Tsze-ch'in asked Tsze-kung saying, "When our master comes to any country, he does not fail to learn all about its government.
Does he ask his information? or is it given to him?"
Tsze-kung said, "Our master is benign, upright, courteous, temperate, and complaisant and thus he gets his information.
The master's mode of asking information, is it not different from that of other men?"
The Master said, "While a man's father is alive, look at the bent of his will; when his father is dead, look at his conduct.
If for three years he does not alter from the way of his father, he may be called filial."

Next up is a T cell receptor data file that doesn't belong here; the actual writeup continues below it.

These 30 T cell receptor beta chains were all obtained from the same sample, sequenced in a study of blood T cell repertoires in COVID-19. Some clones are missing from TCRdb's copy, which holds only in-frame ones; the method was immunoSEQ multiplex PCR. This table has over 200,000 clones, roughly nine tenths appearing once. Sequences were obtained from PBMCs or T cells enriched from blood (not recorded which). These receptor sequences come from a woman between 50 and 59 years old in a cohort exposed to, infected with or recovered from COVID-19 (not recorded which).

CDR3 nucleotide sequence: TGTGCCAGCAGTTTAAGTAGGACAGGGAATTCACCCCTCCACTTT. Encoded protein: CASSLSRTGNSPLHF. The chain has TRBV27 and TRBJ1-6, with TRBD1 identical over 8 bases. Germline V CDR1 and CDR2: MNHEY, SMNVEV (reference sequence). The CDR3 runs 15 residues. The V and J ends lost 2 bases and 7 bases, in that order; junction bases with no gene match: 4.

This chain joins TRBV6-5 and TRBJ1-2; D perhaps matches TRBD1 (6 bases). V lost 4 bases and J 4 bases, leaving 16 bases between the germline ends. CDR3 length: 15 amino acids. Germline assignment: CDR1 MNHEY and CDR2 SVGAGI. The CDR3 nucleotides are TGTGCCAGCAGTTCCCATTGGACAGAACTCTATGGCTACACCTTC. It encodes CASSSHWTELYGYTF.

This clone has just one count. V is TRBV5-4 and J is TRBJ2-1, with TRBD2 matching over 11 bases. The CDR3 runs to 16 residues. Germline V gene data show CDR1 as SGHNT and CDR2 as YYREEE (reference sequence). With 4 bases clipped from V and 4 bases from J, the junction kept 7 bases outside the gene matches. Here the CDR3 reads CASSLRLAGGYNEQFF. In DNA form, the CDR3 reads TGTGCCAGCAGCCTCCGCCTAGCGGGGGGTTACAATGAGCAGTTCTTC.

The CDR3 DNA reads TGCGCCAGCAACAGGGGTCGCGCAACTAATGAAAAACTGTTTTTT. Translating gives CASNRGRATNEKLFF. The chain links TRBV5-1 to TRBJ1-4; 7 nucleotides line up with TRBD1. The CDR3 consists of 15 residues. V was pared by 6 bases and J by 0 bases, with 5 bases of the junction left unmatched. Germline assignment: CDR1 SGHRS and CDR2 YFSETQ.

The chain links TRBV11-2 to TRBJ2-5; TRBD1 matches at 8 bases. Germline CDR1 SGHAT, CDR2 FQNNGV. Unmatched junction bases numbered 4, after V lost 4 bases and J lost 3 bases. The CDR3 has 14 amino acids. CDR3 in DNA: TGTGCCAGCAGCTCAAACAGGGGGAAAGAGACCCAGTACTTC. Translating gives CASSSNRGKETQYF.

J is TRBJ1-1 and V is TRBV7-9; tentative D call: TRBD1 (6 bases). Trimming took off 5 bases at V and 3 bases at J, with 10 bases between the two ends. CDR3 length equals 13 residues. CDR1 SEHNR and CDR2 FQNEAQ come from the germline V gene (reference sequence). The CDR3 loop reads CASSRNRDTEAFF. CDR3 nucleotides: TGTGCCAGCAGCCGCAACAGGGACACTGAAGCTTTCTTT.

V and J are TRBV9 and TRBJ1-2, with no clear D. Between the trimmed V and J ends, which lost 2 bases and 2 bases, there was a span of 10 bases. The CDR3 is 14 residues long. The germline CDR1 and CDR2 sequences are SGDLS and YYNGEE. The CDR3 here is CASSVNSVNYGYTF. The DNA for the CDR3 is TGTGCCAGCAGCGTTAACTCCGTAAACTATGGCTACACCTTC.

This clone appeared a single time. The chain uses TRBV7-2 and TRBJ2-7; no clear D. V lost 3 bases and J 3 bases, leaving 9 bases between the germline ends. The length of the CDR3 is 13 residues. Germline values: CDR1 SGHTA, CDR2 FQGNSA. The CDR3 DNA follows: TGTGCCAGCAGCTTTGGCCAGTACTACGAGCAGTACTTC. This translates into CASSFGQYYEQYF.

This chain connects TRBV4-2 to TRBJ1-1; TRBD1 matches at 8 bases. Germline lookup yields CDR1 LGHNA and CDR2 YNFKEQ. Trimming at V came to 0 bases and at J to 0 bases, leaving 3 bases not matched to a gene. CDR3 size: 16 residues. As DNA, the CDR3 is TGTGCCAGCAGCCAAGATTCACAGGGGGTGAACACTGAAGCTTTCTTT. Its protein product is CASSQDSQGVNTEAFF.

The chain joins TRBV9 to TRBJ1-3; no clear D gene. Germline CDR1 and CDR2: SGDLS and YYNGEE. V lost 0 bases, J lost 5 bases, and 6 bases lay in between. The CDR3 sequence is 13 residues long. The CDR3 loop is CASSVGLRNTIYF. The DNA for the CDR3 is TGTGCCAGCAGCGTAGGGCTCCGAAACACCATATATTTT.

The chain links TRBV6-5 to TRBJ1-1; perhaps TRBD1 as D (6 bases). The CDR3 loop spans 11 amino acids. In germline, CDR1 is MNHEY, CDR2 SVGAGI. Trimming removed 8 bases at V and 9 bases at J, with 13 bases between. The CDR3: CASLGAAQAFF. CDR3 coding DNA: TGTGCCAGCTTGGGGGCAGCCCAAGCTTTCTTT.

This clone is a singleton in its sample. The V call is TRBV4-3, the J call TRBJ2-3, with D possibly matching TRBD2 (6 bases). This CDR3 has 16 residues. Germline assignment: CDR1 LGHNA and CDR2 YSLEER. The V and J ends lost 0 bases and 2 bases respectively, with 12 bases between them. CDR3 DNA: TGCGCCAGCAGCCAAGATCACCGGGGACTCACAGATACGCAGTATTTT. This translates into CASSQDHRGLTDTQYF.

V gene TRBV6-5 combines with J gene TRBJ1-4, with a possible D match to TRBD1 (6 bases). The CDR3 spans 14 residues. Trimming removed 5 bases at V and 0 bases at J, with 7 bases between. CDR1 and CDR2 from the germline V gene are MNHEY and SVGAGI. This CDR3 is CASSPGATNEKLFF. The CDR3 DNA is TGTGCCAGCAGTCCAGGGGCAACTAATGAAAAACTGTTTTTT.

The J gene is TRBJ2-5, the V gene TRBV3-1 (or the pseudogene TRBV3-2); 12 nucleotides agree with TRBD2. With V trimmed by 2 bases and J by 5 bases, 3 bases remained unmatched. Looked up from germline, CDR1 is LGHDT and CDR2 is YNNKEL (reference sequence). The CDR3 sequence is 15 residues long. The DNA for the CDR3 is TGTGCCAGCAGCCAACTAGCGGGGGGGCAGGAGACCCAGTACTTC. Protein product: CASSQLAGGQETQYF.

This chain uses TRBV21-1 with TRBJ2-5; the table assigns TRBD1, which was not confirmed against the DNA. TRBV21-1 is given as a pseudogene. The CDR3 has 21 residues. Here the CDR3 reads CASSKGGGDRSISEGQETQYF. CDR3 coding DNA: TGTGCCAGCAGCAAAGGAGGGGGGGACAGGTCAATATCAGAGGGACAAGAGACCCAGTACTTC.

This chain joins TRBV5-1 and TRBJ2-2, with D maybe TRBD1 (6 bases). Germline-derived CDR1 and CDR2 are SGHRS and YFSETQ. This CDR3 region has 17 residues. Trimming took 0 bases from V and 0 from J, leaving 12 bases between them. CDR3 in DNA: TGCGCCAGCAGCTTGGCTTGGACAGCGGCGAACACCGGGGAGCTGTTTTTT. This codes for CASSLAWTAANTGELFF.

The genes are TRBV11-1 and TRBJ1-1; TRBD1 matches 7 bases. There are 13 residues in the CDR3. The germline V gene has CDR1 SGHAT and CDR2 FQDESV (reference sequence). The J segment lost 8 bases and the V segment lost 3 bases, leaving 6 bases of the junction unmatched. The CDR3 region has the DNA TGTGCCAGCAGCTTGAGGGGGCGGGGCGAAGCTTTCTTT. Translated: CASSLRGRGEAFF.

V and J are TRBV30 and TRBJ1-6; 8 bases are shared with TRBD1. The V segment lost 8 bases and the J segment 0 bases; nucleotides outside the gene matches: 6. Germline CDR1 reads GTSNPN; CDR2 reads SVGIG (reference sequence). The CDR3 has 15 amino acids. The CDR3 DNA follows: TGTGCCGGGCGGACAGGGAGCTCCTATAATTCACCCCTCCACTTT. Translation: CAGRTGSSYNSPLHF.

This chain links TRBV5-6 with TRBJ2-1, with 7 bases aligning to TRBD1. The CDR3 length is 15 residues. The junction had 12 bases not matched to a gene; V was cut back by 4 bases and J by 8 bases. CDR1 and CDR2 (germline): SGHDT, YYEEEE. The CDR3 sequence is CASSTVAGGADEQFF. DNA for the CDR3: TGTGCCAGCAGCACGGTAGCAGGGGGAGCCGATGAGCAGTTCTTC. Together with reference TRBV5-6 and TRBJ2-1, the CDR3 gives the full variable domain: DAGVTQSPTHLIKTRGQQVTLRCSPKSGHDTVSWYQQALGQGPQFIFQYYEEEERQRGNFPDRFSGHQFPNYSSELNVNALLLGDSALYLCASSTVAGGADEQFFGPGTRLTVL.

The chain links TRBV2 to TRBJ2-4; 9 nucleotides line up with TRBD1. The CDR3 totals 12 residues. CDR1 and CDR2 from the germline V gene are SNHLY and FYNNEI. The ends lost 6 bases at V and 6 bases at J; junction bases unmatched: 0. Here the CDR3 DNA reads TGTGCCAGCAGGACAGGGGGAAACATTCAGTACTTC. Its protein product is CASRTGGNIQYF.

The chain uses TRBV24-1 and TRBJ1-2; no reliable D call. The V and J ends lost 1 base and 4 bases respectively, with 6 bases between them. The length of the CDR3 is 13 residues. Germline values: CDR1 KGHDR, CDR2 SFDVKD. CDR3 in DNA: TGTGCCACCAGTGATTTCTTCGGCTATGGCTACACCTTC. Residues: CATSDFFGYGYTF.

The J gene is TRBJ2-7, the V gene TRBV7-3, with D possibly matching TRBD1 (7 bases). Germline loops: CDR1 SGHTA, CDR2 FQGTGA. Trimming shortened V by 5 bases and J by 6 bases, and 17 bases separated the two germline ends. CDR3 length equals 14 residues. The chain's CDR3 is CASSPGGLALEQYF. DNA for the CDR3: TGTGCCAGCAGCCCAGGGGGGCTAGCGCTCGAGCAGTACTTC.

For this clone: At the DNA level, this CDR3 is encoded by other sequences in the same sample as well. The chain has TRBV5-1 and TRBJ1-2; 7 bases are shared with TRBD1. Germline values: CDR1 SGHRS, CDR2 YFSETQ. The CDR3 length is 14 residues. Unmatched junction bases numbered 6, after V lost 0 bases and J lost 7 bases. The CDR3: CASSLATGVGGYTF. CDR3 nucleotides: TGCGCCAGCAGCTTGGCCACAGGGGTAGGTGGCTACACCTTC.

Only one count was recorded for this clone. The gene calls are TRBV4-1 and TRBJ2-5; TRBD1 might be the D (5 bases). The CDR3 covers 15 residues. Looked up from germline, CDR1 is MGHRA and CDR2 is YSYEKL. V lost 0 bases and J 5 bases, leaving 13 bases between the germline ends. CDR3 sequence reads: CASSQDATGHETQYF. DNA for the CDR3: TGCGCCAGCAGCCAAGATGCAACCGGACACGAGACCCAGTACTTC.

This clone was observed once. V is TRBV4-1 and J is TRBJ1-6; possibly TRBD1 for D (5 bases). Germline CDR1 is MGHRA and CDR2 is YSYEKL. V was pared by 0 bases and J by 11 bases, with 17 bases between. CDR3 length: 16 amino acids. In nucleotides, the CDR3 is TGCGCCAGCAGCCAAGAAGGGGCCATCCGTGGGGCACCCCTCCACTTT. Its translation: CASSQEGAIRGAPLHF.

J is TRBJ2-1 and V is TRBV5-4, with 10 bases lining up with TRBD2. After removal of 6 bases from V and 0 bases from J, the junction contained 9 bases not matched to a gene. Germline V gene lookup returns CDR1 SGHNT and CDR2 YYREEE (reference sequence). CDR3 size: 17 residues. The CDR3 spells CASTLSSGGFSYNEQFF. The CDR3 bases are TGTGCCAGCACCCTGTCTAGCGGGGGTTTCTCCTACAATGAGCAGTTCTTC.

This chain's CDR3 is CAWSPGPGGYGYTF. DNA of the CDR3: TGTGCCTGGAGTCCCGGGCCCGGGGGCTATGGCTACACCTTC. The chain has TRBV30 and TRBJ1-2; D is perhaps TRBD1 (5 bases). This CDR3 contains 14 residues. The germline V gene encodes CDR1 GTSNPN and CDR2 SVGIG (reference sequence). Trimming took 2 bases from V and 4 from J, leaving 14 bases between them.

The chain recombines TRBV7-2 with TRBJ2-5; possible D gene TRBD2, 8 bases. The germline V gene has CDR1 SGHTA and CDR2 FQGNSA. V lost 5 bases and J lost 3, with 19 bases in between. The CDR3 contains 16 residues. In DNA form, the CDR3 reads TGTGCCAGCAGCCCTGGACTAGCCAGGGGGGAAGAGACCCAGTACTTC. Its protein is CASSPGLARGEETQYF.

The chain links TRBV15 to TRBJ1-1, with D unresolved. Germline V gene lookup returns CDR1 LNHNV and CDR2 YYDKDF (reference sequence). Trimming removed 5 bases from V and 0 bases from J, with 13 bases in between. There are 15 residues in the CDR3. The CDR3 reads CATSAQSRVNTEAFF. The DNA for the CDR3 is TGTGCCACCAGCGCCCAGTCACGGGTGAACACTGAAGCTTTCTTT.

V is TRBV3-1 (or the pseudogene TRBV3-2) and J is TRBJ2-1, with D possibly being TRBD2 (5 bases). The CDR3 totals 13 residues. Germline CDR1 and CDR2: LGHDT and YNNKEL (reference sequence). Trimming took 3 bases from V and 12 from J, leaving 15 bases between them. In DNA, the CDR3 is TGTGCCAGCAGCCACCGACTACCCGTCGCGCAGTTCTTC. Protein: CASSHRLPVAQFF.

The philosopher Yu said, "In practicing the rules of propriety, a natural ease is to be prized.
In the ways prescribed by the ancient kings, this is the excellent quality, and in things small and great we follow them."
"Yet it is not to be observed in all cases.
If one, knowing how such ease should be prized, manifests it, without regulating it by the rules of propriety, this likewise is not to be done."
The philosopher Yu said, "When agreements are made according to what is right, what is spoken can be made good.
When respect is shown according to what is proper, one keeps far from shame and disgrace.
When the parties upon whom a man leans are proper persons to be intimate with, he can make them his guides and masters."